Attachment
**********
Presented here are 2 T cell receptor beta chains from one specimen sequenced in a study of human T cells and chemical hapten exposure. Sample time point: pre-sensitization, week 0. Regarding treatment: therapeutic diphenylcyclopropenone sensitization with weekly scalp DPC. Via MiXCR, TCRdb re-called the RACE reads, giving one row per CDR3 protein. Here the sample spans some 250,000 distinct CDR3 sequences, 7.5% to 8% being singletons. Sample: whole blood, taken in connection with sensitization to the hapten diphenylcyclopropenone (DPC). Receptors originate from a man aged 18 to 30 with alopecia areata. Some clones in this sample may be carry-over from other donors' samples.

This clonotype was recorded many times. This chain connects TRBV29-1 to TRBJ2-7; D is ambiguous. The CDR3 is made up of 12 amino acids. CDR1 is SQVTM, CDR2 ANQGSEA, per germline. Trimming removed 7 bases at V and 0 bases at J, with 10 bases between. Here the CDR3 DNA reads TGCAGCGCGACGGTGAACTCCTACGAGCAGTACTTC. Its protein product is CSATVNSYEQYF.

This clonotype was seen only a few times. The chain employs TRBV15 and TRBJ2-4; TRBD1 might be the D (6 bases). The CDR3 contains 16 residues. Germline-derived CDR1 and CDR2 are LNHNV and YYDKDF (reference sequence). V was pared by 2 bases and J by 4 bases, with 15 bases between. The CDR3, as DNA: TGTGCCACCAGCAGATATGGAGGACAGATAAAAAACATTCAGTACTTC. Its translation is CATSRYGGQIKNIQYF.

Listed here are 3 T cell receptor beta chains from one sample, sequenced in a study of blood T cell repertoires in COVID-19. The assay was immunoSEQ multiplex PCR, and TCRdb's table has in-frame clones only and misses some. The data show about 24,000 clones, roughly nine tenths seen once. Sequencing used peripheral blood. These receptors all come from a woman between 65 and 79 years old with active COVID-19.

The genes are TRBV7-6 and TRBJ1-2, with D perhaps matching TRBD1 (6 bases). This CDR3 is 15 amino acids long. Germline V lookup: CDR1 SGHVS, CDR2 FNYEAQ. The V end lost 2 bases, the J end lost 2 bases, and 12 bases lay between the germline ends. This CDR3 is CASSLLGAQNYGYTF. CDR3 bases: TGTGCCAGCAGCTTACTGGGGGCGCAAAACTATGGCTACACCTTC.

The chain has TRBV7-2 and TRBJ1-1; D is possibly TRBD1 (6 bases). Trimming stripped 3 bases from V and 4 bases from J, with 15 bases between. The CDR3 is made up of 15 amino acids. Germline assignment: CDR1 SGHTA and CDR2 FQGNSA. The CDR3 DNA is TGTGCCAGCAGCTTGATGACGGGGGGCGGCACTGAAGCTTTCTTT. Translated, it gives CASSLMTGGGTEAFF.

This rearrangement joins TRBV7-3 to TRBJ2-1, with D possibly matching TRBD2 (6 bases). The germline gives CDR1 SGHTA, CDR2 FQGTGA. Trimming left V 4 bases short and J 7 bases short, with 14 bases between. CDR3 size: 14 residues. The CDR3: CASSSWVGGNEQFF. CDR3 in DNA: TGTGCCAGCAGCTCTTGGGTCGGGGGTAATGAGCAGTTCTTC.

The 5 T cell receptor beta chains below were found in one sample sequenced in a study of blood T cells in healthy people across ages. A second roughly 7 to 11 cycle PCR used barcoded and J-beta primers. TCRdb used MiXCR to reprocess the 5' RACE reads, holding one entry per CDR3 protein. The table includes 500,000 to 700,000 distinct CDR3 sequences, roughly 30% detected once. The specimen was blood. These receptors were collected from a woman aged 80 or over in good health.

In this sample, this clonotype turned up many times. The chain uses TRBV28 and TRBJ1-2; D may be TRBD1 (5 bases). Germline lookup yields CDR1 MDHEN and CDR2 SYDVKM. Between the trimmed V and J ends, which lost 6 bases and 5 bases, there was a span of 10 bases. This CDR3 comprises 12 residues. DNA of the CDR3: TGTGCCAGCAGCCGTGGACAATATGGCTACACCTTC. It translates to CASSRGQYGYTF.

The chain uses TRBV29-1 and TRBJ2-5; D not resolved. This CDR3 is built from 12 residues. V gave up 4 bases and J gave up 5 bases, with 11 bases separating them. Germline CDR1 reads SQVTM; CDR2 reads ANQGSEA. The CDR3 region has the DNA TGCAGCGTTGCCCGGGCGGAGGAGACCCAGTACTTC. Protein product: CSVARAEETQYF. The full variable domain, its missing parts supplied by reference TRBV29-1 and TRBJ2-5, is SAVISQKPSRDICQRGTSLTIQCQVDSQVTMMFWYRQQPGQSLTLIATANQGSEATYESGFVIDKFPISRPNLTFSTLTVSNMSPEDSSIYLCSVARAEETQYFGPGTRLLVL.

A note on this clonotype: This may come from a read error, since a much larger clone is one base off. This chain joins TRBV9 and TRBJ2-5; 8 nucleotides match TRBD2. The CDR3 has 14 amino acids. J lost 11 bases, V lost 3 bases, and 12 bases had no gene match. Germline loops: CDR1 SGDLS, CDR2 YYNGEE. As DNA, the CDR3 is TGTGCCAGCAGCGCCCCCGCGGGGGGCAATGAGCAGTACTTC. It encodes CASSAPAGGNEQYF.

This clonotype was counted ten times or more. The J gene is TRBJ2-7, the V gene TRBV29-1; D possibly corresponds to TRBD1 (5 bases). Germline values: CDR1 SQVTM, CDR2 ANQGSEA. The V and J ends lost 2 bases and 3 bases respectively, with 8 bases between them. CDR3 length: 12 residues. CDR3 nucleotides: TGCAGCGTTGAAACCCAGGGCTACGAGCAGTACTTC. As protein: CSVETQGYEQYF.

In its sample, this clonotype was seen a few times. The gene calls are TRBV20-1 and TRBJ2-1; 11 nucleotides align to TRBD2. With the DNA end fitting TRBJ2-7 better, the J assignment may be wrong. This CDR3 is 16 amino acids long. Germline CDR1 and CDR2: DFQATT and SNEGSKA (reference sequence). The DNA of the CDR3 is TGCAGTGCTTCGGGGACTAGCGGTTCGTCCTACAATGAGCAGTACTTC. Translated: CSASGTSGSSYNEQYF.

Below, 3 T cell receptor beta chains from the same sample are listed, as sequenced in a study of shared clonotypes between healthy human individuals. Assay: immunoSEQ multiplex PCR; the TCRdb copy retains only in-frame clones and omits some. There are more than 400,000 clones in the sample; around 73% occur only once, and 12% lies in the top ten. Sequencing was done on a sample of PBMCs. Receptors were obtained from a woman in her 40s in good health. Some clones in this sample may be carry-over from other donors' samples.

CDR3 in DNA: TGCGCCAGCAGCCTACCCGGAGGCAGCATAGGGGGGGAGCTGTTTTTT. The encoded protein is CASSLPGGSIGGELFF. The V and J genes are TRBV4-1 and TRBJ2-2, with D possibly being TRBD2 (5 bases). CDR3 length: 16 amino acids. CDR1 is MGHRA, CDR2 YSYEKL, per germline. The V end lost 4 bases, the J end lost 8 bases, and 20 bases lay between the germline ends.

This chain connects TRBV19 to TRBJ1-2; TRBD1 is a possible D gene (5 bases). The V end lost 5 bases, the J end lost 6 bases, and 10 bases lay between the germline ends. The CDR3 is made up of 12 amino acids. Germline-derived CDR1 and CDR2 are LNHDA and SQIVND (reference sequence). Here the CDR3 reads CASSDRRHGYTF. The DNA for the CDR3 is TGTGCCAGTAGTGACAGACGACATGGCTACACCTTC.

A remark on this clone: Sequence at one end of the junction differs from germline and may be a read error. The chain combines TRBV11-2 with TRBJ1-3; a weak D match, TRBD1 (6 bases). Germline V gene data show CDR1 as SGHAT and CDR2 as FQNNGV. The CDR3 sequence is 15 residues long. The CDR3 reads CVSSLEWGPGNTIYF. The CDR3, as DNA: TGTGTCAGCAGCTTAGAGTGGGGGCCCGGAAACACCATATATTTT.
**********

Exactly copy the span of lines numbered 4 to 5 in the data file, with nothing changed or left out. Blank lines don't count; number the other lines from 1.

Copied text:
Listed here are 3 T cell receptor beta chains from one sample, sequenced in a study of blood T cell repertoires in COVID-19. The assay was immunoSEQ multiplex PCR, and TCRdb's table has in-frame clones only and misses some. The data show about 24,000 clones, roughly nine tenths seen once. Sequencing used peripheral blood. These receptors all come from a woman between 65 and 79 years old with active COVID-19.

The genes are TRBV7-6 and TRBJ1-2, with D perhaps matching TRBD1 (6 bases). This CDR3 is 15 amino acids long. Germline V lookup: CDR1 SGHVS, CDR2 FNYEAQ. The V end lost 2 bases, the J end lost 2 bases, and 12 bases lay between the germline ends. This CDR3 is CASSLLGAQNYGYTF. CDR3 bases: TGTGCCAGCAGCTTACTGGGGGCGCAAAACTATGGCTACACCTTC.